Now you need to install some dependencies that is needed to make the temperature reading software run.
Since i use Raspbian in this guide, the program used to install software from the repositories is called “apt-get”. Run the following command to install all the needed software (they are space seperated):
apt-get install libusb-dev libusb-1.0-0-dev
And press yes to everything it asks.
When done, you have to set some system variables, running the two following commands:
export LIBUSB_LIBDIR=/usr/lib/arm-linux-gnueabihf export LIBUSB_INCDIR=/usr/include/libusb-1.0
Step 3 – compile the program and get the temperature
You now have to download, compile and try out the software you have to use for reading the temperature of your TEMPer device. follow the step below.
- Download the zip from here: temperv14
This can be done using the following command on your Raspberry:
- Extract the zip file on your Raspberry, to do this you first have to install the Unzip program on your Raspberry using the following command
apt-get install unzip
When installed, you can unzip the archive using the following command
- Change directory to the new unzipped folder using the command
- Now compile the program using the following command:
- Test the newly compiled program using this command
If you have your TEMPer device connected, it should output a timestamp and a temperature, if not it will output an error that the device was not found.
- Move the newly compiled program to a special directory so that can be accessed from everywhere in your system using the command
mv temperv14 /usr/bin/
Now if your type “temperv14” anywhere in your system, it will run the program and output the temperature!
If you want to output only the temperature in Celsius (handy for implementing this in programs or monitoring systems like Nagios), you can run the command
Or for the temperature in Fahrenheit only
Step 4 – Manually adjust the thermometer
Roland (In comments) made a version that accepts arguments for subtraction and addition, so this step is no longer needed.
Package has been reuploaded with new source
Some TEMPer devices show the temperature a little off, like mine for example, it show 6 degrees Celsius too much, every single time!! This was an issue for me since it was not the correct temperature I got from the device.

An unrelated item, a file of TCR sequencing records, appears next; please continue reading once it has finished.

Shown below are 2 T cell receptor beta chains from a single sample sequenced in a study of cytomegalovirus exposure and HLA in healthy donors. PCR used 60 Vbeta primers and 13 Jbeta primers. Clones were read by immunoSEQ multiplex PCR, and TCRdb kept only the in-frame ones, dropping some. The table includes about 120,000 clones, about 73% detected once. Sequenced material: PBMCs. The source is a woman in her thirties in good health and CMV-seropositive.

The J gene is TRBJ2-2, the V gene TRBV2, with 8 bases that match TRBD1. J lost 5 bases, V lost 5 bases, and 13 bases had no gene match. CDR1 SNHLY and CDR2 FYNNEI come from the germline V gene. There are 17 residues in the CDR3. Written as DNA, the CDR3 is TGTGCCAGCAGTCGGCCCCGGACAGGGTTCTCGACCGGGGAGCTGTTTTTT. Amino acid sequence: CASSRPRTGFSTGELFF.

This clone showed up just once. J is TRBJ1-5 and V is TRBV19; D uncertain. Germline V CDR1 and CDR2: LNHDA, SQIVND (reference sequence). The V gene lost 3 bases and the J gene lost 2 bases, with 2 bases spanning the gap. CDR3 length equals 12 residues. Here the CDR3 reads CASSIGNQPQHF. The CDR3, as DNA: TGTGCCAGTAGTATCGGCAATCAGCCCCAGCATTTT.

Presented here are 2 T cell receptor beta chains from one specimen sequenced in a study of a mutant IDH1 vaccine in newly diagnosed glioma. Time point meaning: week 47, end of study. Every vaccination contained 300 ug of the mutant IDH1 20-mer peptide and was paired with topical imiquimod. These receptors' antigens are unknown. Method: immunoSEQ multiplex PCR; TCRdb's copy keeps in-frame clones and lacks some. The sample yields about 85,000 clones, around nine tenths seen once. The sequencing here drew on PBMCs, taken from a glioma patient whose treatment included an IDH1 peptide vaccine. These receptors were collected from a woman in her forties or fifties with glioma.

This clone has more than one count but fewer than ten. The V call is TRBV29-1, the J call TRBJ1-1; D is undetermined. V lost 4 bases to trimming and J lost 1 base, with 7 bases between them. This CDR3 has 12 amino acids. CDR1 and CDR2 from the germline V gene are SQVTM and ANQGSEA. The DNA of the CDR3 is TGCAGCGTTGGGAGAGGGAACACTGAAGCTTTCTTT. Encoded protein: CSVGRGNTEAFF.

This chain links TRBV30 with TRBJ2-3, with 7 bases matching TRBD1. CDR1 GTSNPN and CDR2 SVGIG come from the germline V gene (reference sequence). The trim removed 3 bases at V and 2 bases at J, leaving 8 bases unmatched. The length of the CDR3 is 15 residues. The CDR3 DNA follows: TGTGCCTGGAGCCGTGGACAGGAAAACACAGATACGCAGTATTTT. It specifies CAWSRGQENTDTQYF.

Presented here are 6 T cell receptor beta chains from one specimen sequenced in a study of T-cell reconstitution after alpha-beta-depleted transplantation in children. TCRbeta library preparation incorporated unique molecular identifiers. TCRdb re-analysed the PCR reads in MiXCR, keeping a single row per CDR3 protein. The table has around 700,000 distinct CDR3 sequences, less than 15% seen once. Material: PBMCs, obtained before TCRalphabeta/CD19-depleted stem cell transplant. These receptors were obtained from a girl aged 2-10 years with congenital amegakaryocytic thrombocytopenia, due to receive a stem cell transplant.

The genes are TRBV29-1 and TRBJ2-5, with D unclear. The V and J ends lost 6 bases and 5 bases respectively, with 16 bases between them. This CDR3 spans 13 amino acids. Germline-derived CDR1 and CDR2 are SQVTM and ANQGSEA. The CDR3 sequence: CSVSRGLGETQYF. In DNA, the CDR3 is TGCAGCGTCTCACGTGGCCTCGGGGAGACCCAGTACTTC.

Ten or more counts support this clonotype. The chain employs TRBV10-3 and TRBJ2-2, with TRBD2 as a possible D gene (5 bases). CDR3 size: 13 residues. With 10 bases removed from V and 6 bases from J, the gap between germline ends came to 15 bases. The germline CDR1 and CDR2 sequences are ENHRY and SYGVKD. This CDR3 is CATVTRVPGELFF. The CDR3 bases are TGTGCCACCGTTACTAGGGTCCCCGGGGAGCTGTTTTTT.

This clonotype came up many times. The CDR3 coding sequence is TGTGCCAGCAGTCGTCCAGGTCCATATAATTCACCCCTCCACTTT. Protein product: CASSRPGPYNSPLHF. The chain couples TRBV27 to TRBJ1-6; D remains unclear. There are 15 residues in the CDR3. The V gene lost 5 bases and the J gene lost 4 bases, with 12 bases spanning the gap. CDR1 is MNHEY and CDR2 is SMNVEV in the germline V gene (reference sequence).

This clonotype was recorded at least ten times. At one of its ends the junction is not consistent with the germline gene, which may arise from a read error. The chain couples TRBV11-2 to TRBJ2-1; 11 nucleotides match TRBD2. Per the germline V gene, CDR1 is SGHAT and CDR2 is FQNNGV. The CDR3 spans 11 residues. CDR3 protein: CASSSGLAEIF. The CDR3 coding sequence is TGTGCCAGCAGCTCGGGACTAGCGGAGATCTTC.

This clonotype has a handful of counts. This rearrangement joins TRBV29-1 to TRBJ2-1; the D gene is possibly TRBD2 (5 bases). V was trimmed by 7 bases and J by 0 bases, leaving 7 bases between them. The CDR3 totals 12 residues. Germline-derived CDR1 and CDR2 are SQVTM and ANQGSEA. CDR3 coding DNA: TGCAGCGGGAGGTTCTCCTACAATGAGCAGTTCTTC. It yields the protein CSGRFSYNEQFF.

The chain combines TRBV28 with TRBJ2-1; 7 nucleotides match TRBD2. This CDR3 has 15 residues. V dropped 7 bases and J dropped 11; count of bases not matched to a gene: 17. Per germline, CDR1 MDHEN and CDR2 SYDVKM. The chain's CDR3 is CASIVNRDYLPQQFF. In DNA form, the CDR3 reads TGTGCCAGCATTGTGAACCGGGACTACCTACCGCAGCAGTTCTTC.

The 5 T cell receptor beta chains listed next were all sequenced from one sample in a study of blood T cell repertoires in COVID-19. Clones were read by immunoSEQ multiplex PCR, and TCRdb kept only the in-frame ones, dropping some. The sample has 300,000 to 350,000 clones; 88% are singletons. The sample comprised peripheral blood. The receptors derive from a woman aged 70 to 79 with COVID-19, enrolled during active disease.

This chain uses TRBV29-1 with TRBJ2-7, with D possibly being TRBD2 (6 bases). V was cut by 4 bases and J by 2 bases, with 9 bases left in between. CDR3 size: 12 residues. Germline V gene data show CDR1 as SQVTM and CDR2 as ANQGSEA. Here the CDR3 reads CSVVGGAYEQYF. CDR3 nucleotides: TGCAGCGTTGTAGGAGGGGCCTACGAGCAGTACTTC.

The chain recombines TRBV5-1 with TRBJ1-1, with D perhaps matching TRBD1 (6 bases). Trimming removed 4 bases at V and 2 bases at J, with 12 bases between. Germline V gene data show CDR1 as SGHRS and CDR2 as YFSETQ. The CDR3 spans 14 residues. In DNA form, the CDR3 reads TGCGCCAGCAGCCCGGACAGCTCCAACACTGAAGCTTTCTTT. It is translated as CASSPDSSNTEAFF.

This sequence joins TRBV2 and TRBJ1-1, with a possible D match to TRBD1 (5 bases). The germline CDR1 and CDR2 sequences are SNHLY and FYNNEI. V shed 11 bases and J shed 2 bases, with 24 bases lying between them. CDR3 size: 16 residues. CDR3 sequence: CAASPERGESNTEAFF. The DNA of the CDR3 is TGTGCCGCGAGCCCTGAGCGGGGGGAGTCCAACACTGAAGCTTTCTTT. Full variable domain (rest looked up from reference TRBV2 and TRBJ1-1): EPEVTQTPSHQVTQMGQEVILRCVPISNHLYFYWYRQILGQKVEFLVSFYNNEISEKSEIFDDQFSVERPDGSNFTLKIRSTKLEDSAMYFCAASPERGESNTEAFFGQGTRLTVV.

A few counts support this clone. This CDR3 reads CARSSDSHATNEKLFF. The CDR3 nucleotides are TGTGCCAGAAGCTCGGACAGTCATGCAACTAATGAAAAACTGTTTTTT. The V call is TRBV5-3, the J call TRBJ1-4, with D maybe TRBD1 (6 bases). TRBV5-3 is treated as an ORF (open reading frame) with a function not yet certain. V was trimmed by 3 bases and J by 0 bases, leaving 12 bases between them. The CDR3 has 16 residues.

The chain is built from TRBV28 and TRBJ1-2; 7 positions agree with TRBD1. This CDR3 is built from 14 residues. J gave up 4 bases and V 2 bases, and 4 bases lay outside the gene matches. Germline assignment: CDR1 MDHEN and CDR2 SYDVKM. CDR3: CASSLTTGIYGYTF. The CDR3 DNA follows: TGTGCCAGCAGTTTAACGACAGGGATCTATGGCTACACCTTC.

I was just about to send it back, but then I decided I did not want to wait the 2-3 weeks for a new to arrive, so I just made the program subtract 6 degrees every time before outputting the temperature.
I made a static variable in the code of the program that you can change. so you should do the following
- Find a manual temperature sensor, like from a fridge, and put it in the same room, right besides the TEMPer device, leave it there for an hour until it shows the correct temperature.
- Run the command, and note how many degrees the output is at.
- Compare it to the degrees on the manual thermometer.
- If it’s more, then do the following
- Edit the file temperv14.c with Nano or Vi
- Change line number 80 from “static int substract = 0” to the number of degrees in CELSIUS the TEMPer device is showing too much.
- Save it, and repeat step 2 starting from substep number 4 (Where you run “make”)
Done, that’s it.. you now are able to monitor your temperature remote using SSH, or by implementing this to Nagios or other Monitoring software just by running the command “temperv14” on the device.
You should know, that I had problems with my TEMPer device, when I did not attach it to a powered USB hub. when attached directly to the Raspberry it got hot, and showed way too much when running the command. so I recommend attaching it to a powered USB hub that is attached to the Raspberry’s USB ports if this happens to you as well, it fixed the heating issue for me.